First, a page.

After more than 140 hours gathering, slaying elder dragons and being wined and dined by the finest felyne chefs in Astera I still feel like I’ve got hundreds more ahead of me.
Monster Hunter has enjoyed a wealth of changes with each subsequent entry into the series. Never before, however, has the franchise been gifted such a massive amount of tweaks and adjustments that make everything from combining items, managing your resources, and crafting gear feel better than ever before. These “quality of life” improvements make the overall feel of the game far more appealing to veterans of the franchise, and simply more enjoyable. I never have to worry if my item pouch is full, or curse myself if I forget to eat prior to loading up a quest because the game is doing these extra micro managements for me.
Adjustments to armor and weapons have been made as well. Armor is no longer split into Blademaster and Gunner sets but rather between Alpha and Beta sets. Alpha sets include more skills and skill points from the get go, whilst Beta sets are more limited but offer a wide range of customization you can take advantage of later in the game.
All 14 weapons have been adjusted in some way, whether it’s changes to attack animations, new additions such as ammo types, or new moves altogether. Monster Hunter Generations introduced “hunting styles” to change how people play, but this change feels much more organic in how it’s implemented. Each weapon feels new while still retaining the core aspects that drew players to them in the first place. A fully equipped training grounds is also a great addition to familiarize yourself with every new addition.
World is no slouch in the content department either. For the first time, a fully voiced story mode has been included. This is the first time Monster Hunter has told such a poignant and thoughtful story. They examine what it means to be a hunter, and their steps to understand the new world around them. The voice acting is great and I’m hopeful we see this as a regular trend moving forward.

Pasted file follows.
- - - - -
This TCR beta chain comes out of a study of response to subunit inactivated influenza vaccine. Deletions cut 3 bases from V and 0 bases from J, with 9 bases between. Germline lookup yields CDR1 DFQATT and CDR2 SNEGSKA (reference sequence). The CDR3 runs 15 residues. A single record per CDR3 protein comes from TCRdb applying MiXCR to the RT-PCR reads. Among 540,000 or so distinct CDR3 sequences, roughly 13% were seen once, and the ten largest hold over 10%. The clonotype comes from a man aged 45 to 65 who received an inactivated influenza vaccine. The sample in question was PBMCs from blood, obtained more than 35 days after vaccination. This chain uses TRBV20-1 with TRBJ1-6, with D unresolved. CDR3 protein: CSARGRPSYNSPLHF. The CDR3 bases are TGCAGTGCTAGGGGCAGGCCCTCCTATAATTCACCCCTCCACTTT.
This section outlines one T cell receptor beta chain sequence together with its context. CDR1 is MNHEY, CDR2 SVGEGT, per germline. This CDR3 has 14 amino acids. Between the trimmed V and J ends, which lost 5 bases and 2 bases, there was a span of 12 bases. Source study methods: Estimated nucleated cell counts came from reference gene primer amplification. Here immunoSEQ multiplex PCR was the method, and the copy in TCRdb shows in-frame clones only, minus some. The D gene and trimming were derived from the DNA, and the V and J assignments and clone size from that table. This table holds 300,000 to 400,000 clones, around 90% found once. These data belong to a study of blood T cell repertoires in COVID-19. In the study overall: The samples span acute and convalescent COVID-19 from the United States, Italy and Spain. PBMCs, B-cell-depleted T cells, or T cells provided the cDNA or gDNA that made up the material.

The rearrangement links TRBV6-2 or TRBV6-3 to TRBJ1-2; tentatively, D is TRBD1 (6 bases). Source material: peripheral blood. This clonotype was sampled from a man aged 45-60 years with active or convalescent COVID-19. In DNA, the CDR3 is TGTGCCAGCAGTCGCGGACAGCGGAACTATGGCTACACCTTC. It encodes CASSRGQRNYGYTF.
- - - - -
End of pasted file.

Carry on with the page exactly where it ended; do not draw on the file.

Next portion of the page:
Quests are plentiful, and a new addition called Bounties, similar to expeditions in Monster Hunter 4 Ultimate, are a great way to find new challenges and greater rewards than that of standard quests from the guild. Bounties also reward you with resource points just for playing and completing specified requests, giving players a resource system that is interconnected and seamless in its efforts to both encourage players to grind and accept challenges they may not otherwise be motivated to complete.
Event quests are back and are updated on a weekly basis. Collaborations with other popular franchises such as Mega Man and Horizon: Zero Dawn follow in the footsteps of the previous Nintendo themed content from the 3DS titles. All of this DLC is still free just as it has been throughout the franchises’ history.
One specific direction that is very new to world is the way in which players actually hunt a monster. Enter a quest and you’ll be tasked with tracking down monsters using your scout fly companions. Discover tracks, examine mucus and follow the trail of your flies to hunt down each beast. Gone are the days of awkwardly hurling paintballs at monsters and hoping they don’t run out at the worst time. Environmental factors such as paratoads, vines, and flash bugs offer an extra layer to Monster Hunter’s combat system, and make each area feel distinct and alive as a result.